From the beginning, a spirit of adventure animates Lane Milburn’s Twelve Gems. “Somewhere in the cosmos beyond reckoning or observation,” an eccentric scientist named Dr. Z gathers a mechanic, a space knight, and a bounty hunter. Their mission: to track down a set of legendary jewels. As Dr. Z briefs his team, he also lays out Milburn’s opening gambit: to compound as many clichés of space opera as possible, toward an end that isn’t obvious from the start.
Milburn’s comics, like those of Benjamin Marra (Night Business) or Jim Rugg (Afrodisiac), occupy a space between the outright parody of a genre and full immersion within it. While this trend has produced some pretty insipid work—stories drawn inside quotation marks—a talented practitioner like Rugg can turn riffs on exploitation films into a showcase for his versatility. At best, these genre workouts provide good jokes and strong displays of technique. With Twelve Gems, Milburn confirms that he’s a cartoonist with much to give.
The first chapter of Twelve Gems, “Meeting at the Lab: Their Mission Explained”, assures readers that the book will be irreverent. “Meeting” does not assure us that the book will be good. After the opening info-dump, gags come sharp and unforced. A splash spread reveals Furz, the hoglike bounty hunter, wielding a giant gun with a buzz saw beneath the barrel; Venus, the space knight, hits a button labeled SUIT UP! as the mission commences; the team gripes about a space radio’s lousy reception. This stuff is the lifeblood of Twelve Gems: moments that celebrate the space opera’s straight-faced ridiculousness. (That doesn’t mean Twelve Gems is a comic for everyone—readers will either find a line like “I’m too pumped to knock!” funny or they won’t.)
Although Twelve Gems identifies as a humor comic, Milburn tells his story evenly enough to create context (and points of contrast) for its most audacious gags. His cartooning evokes the mutant bloodletting of Johnny Ryan’s Prison Pit but also the workmanlike sci-fi tales of EC artists like Joe Orlando. While depicting spacecraft and alien landscapes, Milburn favors expressiveness over tight linework, though he frequently achieves both. Milburn’s obsessive crosshatching, in particular, has the effect of making the comic read less like a genre experiment and more like a passion project.
The hatching throughout Twelve Gems is remarkable for the number of things it accomplishes, actually. More lines on a page do not always equal stronger ambience, but in the case of Twelve Gems, the equation balances out—Milburn’s restless pen gives his scenes the qualities of tactility and depth. The crosshatching also connotes an endearing devotion to the book’s goofy sci-fi motifs. Milburn’s linework projects charm, basically, which is hard to put across and not easy to sustain.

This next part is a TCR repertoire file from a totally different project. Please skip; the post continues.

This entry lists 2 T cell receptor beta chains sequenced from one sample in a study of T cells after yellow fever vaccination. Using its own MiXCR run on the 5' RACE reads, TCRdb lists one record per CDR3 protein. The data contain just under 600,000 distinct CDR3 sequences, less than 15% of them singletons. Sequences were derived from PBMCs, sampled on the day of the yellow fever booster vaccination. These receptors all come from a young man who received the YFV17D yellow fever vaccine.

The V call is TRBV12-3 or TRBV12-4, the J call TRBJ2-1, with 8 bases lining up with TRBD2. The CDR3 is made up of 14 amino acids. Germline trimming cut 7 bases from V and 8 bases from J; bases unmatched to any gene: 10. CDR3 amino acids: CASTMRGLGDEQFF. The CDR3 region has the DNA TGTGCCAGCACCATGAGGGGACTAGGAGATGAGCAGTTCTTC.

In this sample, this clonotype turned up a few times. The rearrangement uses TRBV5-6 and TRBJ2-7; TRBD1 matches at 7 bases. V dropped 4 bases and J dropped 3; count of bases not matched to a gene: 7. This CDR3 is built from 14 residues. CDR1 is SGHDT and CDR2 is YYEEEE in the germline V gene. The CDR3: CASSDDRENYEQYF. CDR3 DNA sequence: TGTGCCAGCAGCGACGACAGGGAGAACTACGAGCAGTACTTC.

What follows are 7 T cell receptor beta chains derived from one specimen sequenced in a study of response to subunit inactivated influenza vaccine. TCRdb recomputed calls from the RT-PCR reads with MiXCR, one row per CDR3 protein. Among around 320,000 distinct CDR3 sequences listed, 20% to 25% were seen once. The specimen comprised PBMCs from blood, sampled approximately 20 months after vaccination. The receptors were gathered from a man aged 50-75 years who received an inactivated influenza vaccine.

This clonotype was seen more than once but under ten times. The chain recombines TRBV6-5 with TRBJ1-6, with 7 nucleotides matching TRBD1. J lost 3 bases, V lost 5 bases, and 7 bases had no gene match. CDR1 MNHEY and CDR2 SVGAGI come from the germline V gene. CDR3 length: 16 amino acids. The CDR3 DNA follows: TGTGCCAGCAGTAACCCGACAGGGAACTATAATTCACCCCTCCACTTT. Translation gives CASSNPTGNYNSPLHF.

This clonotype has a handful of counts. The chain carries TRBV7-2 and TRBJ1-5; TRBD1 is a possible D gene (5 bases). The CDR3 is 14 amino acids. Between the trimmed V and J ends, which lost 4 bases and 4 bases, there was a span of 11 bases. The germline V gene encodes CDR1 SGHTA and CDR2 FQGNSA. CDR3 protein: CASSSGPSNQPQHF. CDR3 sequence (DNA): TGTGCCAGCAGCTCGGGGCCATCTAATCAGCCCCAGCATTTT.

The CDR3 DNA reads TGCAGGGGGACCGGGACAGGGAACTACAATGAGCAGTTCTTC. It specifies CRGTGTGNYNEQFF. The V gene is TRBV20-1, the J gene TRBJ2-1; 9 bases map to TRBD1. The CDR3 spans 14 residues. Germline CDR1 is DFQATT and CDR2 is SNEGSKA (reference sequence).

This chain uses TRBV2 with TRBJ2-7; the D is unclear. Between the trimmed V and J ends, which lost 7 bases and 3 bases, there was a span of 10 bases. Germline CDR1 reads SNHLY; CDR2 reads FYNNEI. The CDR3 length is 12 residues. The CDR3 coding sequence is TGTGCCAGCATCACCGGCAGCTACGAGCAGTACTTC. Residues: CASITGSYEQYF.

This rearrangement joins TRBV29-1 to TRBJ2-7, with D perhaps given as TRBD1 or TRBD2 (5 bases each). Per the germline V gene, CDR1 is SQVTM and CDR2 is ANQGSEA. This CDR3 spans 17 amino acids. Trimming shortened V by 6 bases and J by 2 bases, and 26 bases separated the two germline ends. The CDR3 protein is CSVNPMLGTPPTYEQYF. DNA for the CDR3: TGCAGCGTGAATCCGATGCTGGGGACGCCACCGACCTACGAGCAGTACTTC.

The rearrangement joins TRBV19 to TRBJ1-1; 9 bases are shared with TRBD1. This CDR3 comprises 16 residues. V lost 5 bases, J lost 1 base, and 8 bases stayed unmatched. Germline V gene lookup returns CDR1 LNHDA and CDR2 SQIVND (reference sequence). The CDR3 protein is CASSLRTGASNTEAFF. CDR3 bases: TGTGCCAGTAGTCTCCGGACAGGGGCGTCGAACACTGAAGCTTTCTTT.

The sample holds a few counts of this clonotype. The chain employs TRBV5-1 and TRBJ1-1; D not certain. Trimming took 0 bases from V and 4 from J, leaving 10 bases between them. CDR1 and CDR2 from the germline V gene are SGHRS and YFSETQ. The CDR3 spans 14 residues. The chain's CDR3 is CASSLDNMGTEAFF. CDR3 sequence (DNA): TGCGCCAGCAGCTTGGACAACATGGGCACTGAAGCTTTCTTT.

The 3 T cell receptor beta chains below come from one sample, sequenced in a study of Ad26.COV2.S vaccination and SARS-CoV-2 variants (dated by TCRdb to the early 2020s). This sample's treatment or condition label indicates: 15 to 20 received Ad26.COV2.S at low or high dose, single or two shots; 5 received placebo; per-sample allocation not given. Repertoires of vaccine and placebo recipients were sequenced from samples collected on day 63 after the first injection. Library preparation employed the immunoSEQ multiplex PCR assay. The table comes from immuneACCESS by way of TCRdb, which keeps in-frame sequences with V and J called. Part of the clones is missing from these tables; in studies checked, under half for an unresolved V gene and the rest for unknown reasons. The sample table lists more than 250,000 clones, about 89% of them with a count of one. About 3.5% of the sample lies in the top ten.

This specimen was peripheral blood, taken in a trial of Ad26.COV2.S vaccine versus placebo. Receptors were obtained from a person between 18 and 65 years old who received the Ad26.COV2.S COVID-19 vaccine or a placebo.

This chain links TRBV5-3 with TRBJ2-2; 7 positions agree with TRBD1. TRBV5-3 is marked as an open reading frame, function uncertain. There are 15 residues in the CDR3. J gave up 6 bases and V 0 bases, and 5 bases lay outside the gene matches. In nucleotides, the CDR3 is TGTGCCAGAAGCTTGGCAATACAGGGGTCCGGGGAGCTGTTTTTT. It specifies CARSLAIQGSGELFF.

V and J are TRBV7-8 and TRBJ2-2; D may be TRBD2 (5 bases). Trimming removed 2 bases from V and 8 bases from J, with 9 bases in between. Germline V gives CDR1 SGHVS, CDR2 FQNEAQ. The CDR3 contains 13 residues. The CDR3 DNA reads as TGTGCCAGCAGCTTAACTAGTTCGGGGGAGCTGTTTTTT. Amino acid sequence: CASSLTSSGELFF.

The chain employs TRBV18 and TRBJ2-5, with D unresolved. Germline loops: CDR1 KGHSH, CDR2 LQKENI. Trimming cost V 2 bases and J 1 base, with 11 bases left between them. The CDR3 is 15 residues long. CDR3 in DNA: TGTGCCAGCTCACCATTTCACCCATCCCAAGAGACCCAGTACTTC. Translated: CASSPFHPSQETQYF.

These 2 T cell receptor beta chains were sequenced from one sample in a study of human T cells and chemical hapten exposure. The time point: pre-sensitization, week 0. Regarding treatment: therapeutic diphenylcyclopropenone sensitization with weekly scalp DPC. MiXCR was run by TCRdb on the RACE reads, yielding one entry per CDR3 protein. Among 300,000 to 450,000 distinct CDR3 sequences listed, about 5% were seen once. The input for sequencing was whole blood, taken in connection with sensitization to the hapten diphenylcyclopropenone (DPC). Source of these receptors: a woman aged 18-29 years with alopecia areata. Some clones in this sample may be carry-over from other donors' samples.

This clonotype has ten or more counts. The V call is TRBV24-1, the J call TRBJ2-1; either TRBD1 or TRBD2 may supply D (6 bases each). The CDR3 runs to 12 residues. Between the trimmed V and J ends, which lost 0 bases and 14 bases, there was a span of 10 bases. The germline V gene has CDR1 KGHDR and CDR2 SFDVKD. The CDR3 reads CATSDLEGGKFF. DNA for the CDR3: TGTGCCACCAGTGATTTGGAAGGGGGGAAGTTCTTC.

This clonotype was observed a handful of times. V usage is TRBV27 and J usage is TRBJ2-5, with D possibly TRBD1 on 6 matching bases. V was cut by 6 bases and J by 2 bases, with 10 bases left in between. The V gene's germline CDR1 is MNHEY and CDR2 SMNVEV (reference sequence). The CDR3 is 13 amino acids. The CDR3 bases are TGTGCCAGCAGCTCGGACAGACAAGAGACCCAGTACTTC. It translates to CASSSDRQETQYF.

That said, the charms of Twelve Gems don’t extend to every aspect of the comic. From the name Venus alone, readers can infer a joke about the laziness with which characters like Milburn’s woman warrior are often conceived, but that’s about as far as the subversion goes. The cartoonist depicts Venus as another space heroine in a mini-dress and thigh-high boots. Milburn’s in a bind here, granted. Much of his audience doesn’t need to be told how dopey or regressive the space opera can be, and no one wants an artist to turn pedant. Even so, Twelve Gems is at its weakest when it presents clichés without cracking them open—the mere incidence of Venus’s cleavage is not a particularly good joke.
Milburn’s use of junk-genre conventions also extends to convoluted third-act plotting. Perhaps it’s unfair to expect a humor comic to feature the same commitment to narrative coherence that a genre high point does. But as Twelve Gems accelerates toward its climactic battle sequence, the story’s stakes and its characters’ motivations are opaque enough that the work suffers—humor included—from a lack of clarity. The upside is that this same stock structure supports some transcendently weird sequences.
Milburn works mainly with a nine-panel grad throughout Twelve Gems, though for action scenes he’ll often use splash pages, Dutch angles, slanted panel borders, and so on. In some instances, such as a dream sequence involving the gem team’s doglike mechanic, Milburn adds some other tricks: a lack of captions, the extending of panels to the page’s edge, and heavier-than-usual blacks. “A Dog’s Dream” tweaks even Milburn’s usual genre tweaking—Twelve Gems most resembles a head comic in these pages. And situated within the book’s space opera structure, the dream sequence resonates more strongly than it would on its own.
Despite its unique position in the story, “A Dog’s Dream” is a useful example of the larger strengths of Twelve Gems. Milburn has drawn a smartly balanced comic, however brainless it appears. When the story follows genre beats, its successes outweigh its failures. And when Milburn takes big leaps, he lands in spaces worth exploring.